Attorney General Responds to Partial Summary Judgment Motion in Diploma Privilege Suit

From WisBar InsideTrack:

Reminding the federal district court of the need to develop an evidentiary record in the constitutional challenge to Wisconsin’s “diploma privilege,” the state attorney general criticized the plaintiffs’ motion for partial summary judgment and permanent injunctive relief as premature….
The attorney general criticized the plaintiffs for misunderstanding the rationale of the diploma privilege.
“Plaintiffs’ contention that Wisconsin violates the Constitution by testing general legal principles on its bar exam is based on the erroneous presumption that only instruction in Wisconsin law justifies the diploma privilege,” the attorney general wrote. “From this premise, plaintiffs ask the Court to reach the erroneous conclusion that the bar exam can only test Wisconsin law.”
“The premise and the conclusion are wrong,” the attorney general argued. “The diploma privilege is only extended to graduates who have completed a curriculum mandated by the Wisconsin Supreme Court, which includes instruction in particular legal subject areas, as well as in Wisconsin law, and whose completion of that curriculum has been certified by the deans of the University of Wisconsin or Marquette University law schools.”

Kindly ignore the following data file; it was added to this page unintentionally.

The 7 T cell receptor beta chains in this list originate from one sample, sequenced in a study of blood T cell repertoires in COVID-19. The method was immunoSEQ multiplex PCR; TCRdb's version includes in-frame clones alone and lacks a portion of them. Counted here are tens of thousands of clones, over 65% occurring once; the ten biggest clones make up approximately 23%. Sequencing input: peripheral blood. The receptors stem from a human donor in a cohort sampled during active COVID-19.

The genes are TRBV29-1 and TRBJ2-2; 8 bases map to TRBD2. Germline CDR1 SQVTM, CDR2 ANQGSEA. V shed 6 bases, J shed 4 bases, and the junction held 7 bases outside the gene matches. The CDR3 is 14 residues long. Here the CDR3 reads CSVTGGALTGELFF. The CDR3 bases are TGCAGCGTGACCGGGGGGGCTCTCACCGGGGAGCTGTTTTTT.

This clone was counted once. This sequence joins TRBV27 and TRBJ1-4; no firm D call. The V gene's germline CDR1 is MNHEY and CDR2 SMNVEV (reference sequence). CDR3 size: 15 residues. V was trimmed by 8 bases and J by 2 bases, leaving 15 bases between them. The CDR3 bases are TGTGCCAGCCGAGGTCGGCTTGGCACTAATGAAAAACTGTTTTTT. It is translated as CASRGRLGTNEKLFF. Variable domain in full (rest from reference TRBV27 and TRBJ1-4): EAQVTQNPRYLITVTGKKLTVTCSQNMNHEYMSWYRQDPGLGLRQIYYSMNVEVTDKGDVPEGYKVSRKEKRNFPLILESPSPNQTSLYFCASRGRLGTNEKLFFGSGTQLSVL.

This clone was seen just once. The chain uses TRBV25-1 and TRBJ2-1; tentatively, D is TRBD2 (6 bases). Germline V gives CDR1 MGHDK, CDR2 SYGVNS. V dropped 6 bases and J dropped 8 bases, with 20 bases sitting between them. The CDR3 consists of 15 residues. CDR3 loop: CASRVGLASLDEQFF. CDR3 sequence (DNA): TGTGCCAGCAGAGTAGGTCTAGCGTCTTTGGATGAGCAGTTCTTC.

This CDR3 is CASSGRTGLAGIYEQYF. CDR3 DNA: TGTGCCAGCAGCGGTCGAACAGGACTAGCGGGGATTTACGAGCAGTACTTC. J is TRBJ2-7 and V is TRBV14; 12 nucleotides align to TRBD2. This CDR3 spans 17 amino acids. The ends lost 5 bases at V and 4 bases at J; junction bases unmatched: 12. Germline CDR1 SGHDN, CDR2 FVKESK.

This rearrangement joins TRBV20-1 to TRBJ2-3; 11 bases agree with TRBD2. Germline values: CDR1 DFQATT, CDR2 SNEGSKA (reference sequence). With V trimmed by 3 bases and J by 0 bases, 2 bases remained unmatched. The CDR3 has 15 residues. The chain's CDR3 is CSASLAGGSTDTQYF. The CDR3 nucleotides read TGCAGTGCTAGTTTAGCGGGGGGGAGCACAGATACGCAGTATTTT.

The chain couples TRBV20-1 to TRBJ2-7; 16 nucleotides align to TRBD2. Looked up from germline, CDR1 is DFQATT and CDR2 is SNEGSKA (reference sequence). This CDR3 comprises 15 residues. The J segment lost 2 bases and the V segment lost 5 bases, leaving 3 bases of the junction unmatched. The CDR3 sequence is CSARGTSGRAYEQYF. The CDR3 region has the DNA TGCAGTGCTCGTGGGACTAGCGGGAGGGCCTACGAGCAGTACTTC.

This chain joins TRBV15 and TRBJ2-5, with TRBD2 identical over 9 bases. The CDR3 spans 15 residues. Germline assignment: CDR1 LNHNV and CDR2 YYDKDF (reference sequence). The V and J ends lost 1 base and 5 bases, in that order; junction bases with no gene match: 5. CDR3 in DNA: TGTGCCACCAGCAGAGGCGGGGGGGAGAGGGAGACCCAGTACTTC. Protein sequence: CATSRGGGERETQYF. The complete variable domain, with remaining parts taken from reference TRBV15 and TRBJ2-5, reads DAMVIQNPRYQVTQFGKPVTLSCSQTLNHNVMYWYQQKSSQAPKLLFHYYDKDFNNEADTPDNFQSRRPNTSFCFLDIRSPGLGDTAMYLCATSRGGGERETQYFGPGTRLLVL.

Accordingly, the attorney general said, the plaintiffs make a second erroneous assumption that all graduates of ABA-accredited law schools have received an identical education. No out-of-state law school is directed by the Wisconsin Supreme Court to certify that all of its graduates have successfully completed the curriculum set forth in the supreme court’s rules. The attorney general informed the court of its intention to elaborate further on the curricular differences in the course of developing its evidentiary record….
The attorney general noted that in its remand order, the Seventh Circuit Court of Appeals remarked that the state prevails if the diploma privilege is found to be “at least minimally reasonable.” This is because the state’s power to regulate admission to the practice of law is subject only to “narrow” constitutional limitation, the attorney general asserted.
“‘Minimally reasonable’ is a low hurdle,” the attorney general said. “The Justices’ greater familiarity with graduates of Wisconsin law schools, their greater familiarity with the deans and faculty at these schools, their practical ability to ensure compliance with SCR 40.03’s curriculum requirements at those schools, and their greater involvement in educational activities at those schools are alone sufficient to surmount it.”